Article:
Pres. OBAMA: This kind of comprehensive agreement would be an important step forward in the effort to rally the world around a solution to our climate challenge. And we agreed that each of us would take significant mitigation actions and stand behind these commitments.

HORSLEY: The two leaders also talked about curbing the spread of nuclear weapons in North Korea and Iran. China is part of the so-called P5+1 group of countries leaning on Iran to prove that its nuclear program is peaceful. Negotiations with Iran have so far been unsuccessful though, and the U.S. has said time is running out.

Pres. OBAMA: On this point our two nations and the rest of our P5+1 partners are unified. Iran has an opportunity to present and demonstrate its peaceful intentions but if it fails to take this opportunity, there will be consequences.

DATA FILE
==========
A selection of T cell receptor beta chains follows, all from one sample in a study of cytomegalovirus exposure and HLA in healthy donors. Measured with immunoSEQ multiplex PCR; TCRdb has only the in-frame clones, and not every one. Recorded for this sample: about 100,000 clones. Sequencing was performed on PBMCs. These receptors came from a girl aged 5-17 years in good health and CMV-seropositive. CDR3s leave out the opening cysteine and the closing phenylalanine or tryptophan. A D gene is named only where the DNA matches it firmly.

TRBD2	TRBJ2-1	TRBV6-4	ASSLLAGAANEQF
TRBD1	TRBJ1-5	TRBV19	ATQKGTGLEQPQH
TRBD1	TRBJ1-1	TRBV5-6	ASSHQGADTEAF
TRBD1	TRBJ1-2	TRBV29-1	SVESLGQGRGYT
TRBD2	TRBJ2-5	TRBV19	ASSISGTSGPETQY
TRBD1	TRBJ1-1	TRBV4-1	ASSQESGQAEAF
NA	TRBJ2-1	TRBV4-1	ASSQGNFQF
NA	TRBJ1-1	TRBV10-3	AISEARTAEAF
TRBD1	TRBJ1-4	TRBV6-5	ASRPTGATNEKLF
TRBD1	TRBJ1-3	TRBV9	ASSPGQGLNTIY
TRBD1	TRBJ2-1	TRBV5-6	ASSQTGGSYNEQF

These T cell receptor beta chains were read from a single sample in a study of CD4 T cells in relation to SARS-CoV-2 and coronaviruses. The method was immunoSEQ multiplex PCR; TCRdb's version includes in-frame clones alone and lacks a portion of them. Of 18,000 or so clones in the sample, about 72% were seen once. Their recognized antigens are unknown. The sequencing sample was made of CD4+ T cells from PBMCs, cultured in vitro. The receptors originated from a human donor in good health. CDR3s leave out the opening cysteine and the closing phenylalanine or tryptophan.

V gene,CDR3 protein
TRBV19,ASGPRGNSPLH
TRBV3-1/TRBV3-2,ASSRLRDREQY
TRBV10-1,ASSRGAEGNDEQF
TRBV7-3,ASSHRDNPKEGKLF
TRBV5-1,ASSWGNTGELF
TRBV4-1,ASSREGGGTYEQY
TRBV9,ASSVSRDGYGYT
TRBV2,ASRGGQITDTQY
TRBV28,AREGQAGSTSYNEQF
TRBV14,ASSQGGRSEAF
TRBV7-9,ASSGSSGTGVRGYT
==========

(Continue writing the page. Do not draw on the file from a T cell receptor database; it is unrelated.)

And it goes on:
HORSLEY: Presumably, those consequences would involve stiffer sanctions against Iran. China has been reluctant to go along with that though, and President Hu gave no indication today his position on sanctions has changed.

(Soundbite of bugle)

HORSLEY: Important differences between the U.S. and China were largely glossed over though on this day of ceremonial goodwill. The United States' new ambassador to China, Jon Huntsman, has been watching these events since the U.S. and China reopened diplomatic ties some three decades ago. And Huntsman, a Republican, said he was proud of Mr. Obama's performance.

Mr. JON HUNTSMAN (U.S. Ambassador to China): The President stepped off the plane in Shanghai in an environment that I'd have to characterize as being really at an all-time high, a cruising altitude that is higher than any other time in recent memory, thereby able to kind of sail above some of the windsheers and the storms that have typically been part of the bilateral relationship.